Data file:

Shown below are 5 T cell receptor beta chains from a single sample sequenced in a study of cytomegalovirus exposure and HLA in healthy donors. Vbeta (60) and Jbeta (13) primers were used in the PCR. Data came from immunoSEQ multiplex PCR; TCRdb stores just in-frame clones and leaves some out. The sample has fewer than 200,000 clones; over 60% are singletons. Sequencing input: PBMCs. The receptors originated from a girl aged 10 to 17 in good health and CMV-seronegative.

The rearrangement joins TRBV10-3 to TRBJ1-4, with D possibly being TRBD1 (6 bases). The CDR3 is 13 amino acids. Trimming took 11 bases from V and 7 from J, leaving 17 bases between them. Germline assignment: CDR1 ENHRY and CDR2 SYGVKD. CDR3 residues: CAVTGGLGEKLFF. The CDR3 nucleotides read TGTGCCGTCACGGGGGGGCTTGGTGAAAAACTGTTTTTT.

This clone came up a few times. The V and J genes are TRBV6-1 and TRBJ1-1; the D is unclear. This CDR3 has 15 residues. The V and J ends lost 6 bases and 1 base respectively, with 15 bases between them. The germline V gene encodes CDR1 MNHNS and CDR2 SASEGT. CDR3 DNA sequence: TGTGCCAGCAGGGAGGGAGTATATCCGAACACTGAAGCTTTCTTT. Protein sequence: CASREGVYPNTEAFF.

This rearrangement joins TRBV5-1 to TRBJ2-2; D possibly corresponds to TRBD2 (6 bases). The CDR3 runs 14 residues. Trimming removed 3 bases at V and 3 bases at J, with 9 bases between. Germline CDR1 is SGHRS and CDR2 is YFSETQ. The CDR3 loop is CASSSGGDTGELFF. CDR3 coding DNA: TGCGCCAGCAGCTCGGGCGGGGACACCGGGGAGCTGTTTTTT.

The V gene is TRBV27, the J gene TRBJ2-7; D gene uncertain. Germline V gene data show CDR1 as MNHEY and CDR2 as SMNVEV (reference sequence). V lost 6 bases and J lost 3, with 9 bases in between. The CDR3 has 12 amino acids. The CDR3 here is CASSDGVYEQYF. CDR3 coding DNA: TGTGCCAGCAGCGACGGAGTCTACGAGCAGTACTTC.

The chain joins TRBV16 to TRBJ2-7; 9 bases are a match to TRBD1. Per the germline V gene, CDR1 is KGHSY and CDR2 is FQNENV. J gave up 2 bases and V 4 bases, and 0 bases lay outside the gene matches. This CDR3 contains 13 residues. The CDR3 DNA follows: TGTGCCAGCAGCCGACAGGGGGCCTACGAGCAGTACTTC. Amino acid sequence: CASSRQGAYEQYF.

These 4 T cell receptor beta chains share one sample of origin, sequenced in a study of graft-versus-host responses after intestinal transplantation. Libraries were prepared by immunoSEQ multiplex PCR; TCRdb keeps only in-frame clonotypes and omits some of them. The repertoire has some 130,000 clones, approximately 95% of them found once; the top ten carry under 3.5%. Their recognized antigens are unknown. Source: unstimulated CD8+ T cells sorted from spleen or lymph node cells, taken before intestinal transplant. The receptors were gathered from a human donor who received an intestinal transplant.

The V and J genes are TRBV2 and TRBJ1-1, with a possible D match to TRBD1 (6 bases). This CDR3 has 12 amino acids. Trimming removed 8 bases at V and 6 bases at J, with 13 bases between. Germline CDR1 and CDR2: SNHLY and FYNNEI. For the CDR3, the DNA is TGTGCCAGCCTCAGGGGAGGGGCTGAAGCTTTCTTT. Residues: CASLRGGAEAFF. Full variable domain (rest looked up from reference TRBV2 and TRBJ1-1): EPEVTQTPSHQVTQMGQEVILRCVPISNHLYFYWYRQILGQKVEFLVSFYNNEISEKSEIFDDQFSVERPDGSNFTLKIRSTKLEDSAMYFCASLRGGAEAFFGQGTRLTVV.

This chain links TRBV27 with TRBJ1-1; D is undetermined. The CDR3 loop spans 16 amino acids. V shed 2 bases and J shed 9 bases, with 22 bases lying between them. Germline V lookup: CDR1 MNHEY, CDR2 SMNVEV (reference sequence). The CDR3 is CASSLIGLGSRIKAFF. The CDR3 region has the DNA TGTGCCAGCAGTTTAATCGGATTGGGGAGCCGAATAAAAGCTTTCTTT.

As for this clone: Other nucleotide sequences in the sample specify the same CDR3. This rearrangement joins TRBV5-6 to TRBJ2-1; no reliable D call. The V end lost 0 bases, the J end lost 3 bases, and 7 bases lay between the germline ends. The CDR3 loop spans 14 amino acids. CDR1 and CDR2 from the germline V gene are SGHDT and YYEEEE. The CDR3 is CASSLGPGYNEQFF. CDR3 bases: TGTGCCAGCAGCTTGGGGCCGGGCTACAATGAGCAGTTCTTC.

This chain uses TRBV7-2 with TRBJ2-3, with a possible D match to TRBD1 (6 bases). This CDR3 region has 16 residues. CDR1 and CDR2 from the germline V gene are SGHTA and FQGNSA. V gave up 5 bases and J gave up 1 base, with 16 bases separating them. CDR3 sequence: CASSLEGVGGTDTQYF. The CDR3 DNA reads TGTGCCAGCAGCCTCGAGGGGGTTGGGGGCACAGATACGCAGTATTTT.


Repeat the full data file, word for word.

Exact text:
Shown below are 5 T cell receptor beta chains from a single sample sequenced in a study of cytomegalovirus exposure and HLA in healthy donors. Vbeta (60) and Jbeta (13) primers were used in the PCR. Data came from immunoSEQ multiplex PCR; TCRdb stores just in-frame clones and leaves some out. The sample has fewer than 200,000 clones; over 60% are singletons. Sequencing input: PBMCs. The receptors originated from a girl aged 10 to 17 in good health and CMV-seronegative.

The rearrangement joins TRBV10-3 to TRBJ1-4, with D possibly being TRBD1 (6 bases). The CDR3 is 13 amino acids. Trimming took 11 bases from V and 7 from J, leaving 17 bases between them. Germline assignment: CDR1 ENHRY and CDR2 SYGVKD. CDR3 residues: CAVTGGLGEKLFF. The CDR3 nucleotides read TGTGCCGTCACGGGGGGGCTTGGTGAAAAACTGTTTTTT.

This clone came up a few times. The V and J genes are TRBV6-1 and TRBJ1-1; the D is unclear. This CDR3 has 15 residues. The V and J ends lost 6 bases and 1 base respectively, with 15 bases between them. The germline V gene encodes CDR1 MNHNS and CDR2 SASEGT. CDR3 DNA sequence: TGTGCCAGCAGGGAGGGAGTATATCCGAACACTGAAGCTTTCTTT. Protein sequence: CASREGVYPNTEAFF.

This rearrangement joins TRBV5-1 to TRBJ2-2; D possibly corresponds to TRBD2 (6 bases). The CDR3 runs 14 residues. Trimming removed 3 bases at V and 3 bases at J, with 9 bases between. Germline CDR1 is SGHRS and CDR2 is YFSETQ. The CDR3 loop is CASSSGGDTGELFF. CDR3 coding DNA: TGCGCCAGCAGCTCGGGCGGGGACACCGGGGAGCTGTTTTTT.

The V gene is TRBV27, the J gene TRBJ2-7; D gene uncertain. Germline V gene data show CDR1 as MNHEY and CDR2 as SMNVEV (reference sequence). V lost 6 bases and J lost 3, with 9 bases in between. The CDR3 has 12 amino acids. The CDR3 here is CASSDGVYEQYF. CDR3 coding DNA: TGTGCCAGCAGCGACGGAGTCTACGAGCAGTACTTC.

The chain joins TRBV16 to TRBJ2-7; 9 bases are a match to TRBD1. Per the germline V gene, CDR1 is KGHSY and CDR2 is FQNENV. J gave up 2 bases and V 4 bases, and 0 bases lay outside the gene matches. This CDR3 contains 13 residues. The CDR3 DNA follows: TGTGCCAGCAGCCGACAGGGGGCCTACGAGCAGTACTTC. Amino acid sequence: CASSRQGAYEQYF.

These 4 T cell receptor beta chains share one sample of origin, sequenced in a study of graft-versus-host responses after intestinal transplantation. Libraries were prepared by immunoSEQ multiplex PCR; TCRdb keeps only in-frame clonotypes and omits some of them. The repertoire has some 130,000 clones, approximately 95% of them found once; the top ten carry under 3.5%. Their recognized antigens are unknown. Source: unstimulated CD8+ T cells sorted from spleen or lymph node cells, taken before intestinal transplant. The receptors were gathered from a human donor who received an intestinal transplant.

The V and J genes are TRBV2 and TRBJ1-1, with a possible D match to TRBD1 (6 bases). This CDR3 has 12 amino acids. Trimming removed 8 bases at V and 6 bases at J, with 13 bases between. Germline CDR1 and CDR2: SNHLY and FYNNEI. For the CDR3, the DNA is TGTGCCAGCCTCAGGGGAGGGGCTGAAGCTTTCTTT. Residues: CASLRGGAEAFF. Full variable domain (rest looked up from reference TRBV2 and TRBJ1-1): EPEVTQTPSHQVTQMGQEVILRCVPISNHLYFYWYRQILGQKVEFLVSFYNNEISEKSEIFDDQFSVERPDGSNFTLKIRSTKLEDSAMYFCASLRGGAEAFFGQGTRLTVV.

This chain links TRBV27 with TRBJ1-1; D is undetermined. The CDR3 loop spans 16 amino acids. V shed 2 bases and J shed 9 bases, with 22 bases lying between them. Germline V lookup: CDR1 MNHEY, CDR2 SMNVEV (reference sequence). The CDR3 is CASSLIGLGSRIKAFF. The CDR3 region has the DNA TGTGCCAGCAGTTTAATCGGATTGGGGAGCCGAATAAAAGCTTTCTTT.

As for this clone: Other nucleotide sequences in the sample specify the same CDR3. This rearrangement joins TRBV5-6 to TRBJ2-1; no reliable D call. The V end lost 0 bases, the J end lost 3 bases, and 7 bases lay between the germline ends. The CDR3 loop spans 14 amino acids. CDR1 and CDR2 from the germline V gene are SGHDT and YYEEEE. The CDR3 is CASSLGPGYNEQFF. CDR3 bases: TGTGCCAGCAGCTTGGGGCCGGGCTACAATGAGCAGTTCTTC.

This chain uses TRBV7-2 with TRBJ2-3, with a possible D match to TRBD1 (6 bases). This CDR3 region has 16 residues. CDR1 and CDR2 from the germline V gene are SGHTA and FQGNSA. V gave up 5 bases and J gave up 1 base, with 16 bases separating them. CDR3 sequence: CASSLEGVGGTDTQYF. The CDR3 DNA reads TGTGCCAGCAGCCTCGAGGGGGTTGGGGGCACAGATACGCAGTATTTT.